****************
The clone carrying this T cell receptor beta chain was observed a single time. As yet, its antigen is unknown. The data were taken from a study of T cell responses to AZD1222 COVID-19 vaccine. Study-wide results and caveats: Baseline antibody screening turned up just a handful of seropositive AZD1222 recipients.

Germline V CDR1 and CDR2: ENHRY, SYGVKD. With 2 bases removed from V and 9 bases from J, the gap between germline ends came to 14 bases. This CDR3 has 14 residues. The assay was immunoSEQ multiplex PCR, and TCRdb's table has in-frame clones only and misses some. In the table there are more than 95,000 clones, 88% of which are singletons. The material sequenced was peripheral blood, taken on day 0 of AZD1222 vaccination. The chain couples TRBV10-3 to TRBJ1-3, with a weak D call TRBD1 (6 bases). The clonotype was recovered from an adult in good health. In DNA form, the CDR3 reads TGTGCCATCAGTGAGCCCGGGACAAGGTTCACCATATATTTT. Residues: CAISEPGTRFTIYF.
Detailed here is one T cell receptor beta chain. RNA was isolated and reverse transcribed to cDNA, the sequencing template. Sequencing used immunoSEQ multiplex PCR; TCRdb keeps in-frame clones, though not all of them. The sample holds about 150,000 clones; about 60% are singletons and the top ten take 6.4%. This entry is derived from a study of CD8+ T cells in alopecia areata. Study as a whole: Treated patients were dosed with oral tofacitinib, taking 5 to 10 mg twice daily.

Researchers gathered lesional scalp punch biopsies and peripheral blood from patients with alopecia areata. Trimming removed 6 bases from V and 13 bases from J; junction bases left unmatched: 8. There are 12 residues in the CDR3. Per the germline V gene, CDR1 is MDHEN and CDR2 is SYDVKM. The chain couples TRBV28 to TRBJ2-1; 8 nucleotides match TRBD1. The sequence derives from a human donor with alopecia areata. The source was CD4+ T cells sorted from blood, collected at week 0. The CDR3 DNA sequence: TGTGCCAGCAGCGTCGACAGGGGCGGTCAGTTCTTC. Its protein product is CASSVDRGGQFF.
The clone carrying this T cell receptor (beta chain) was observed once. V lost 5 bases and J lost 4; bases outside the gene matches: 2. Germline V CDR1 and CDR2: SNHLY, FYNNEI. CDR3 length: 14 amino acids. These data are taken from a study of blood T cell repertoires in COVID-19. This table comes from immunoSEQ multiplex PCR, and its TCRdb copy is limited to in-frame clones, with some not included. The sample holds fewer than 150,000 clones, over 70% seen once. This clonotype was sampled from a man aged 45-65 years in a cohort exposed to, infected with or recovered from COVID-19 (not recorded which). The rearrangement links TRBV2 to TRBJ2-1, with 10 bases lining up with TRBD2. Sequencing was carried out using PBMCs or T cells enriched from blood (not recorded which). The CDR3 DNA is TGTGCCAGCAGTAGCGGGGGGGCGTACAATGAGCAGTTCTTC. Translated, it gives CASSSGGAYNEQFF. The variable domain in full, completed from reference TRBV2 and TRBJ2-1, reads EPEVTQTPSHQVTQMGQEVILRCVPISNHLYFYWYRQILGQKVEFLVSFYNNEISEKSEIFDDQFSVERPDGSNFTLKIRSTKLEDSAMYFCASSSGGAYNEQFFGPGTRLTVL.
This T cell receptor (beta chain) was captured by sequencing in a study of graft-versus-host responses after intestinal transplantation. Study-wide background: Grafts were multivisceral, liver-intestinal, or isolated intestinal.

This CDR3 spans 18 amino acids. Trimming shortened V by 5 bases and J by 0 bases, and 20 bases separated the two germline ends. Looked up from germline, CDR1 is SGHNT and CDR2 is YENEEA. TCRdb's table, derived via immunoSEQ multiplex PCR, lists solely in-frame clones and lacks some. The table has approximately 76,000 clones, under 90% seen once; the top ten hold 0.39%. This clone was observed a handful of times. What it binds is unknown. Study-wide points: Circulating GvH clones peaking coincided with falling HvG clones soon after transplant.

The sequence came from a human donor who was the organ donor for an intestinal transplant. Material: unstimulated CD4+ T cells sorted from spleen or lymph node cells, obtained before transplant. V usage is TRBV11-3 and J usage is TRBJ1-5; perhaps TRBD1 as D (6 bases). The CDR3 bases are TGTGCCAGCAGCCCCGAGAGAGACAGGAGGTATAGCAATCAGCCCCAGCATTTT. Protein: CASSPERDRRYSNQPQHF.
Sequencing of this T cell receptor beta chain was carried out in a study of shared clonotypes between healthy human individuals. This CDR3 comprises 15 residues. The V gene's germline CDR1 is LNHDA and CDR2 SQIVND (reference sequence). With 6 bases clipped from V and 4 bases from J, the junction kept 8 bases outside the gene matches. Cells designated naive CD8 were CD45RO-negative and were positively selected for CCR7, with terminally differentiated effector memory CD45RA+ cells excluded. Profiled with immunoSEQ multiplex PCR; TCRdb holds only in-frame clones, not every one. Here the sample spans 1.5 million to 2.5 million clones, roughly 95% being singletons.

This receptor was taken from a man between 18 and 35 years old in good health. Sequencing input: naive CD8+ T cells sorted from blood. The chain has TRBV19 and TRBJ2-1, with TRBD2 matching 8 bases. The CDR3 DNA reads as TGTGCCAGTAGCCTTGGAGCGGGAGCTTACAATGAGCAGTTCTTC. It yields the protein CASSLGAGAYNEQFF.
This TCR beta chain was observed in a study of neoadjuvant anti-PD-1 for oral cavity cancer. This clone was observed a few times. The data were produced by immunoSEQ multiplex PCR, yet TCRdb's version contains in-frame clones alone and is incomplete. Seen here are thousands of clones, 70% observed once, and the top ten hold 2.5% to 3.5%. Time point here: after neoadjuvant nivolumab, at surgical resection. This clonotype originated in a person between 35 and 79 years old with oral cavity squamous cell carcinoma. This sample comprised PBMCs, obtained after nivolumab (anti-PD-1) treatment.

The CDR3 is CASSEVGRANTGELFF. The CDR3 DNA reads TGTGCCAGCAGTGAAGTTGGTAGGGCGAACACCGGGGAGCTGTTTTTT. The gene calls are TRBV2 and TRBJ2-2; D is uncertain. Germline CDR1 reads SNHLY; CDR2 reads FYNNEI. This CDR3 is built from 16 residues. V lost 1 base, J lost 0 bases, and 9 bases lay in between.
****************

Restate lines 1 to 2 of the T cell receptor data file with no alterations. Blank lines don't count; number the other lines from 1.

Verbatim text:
The clone carrying this T cell receptor beta chain was observed a single time. As yet, its antigen is unknown. The data were taken from a study of T cell responses to AZD1222 COVID-19 vaccine. Study-wide results and caveats: Baseline antibody screening turned up just a handful of seropositive AZD1222 recipients.

Germline V CDR1 and CDR2: ENHRY, SYGVKD. With 2 bases removed from V and 9 bases from J, the gap between germline ends came to 14 bases. This CDR3 has 14 residues. The assay was immunoSEQ multiplex PCR, and TCRdb's table has in-frame clones only and misses some. In the table there are more than 95,000 clones, 88% of which are singletons. The material sequenced was peripheral blood, taken on day 0 of AZD1222 vaccination. The chain couples TRBV10-3 to TRBJ1-3, with a weak D call TRBD1 (6 bases). The clonotype was recovered from an adult in good health. In DNA form, the CDR3 reads TGTGCCATCAGTGAGCCCGGGACAAGGTTCACCATATATTTT. Residues: CAISEPGTRFTIYF.